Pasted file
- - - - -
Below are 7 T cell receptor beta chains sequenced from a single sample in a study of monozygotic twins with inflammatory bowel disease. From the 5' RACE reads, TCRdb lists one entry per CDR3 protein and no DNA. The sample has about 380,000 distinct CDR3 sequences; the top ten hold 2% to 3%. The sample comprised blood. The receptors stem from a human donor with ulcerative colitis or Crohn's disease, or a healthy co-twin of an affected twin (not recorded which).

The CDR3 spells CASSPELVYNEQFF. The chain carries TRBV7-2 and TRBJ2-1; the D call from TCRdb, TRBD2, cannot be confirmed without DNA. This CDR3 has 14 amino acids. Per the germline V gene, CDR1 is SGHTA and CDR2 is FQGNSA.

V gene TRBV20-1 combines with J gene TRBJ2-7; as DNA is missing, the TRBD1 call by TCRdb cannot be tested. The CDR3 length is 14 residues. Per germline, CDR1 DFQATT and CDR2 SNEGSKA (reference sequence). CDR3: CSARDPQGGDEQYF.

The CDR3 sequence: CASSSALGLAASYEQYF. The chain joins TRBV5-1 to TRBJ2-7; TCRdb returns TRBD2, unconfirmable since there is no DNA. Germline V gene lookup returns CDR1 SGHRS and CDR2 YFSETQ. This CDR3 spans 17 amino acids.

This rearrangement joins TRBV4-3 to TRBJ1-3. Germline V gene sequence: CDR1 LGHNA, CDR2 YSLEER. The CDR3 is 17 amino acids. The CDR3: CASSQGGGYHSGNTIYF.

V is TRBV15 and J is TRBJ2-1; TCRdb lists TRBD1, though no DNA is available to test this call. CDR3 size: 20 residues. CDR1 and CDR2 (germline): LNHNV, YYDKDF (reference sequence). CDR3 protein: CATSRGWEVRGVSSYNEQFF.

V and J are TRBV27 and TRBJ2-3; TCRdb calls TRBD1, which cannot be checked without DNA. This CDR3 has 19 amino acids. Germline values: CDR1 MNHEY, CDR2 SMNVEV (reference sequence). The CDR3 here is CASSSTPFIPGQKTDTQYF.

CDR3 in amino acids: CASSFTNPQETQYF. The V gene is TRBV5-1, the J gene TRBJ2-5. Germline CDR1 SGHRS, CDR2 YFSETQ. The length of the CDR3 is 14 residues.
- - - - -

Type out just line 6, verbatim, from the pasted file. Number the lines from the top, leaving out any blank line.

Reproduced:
V is TRBV15 and J is TRBJ2-1; TCRdb lists TRBD1, though no DNA is available to test this call. CDR3 size: 20 residues. CDR1 and CDR2 (germline): LNHNV, YYDKDF (reference sequence). CDR3 protein: CATSRGWEVRGVSSYNEQFF.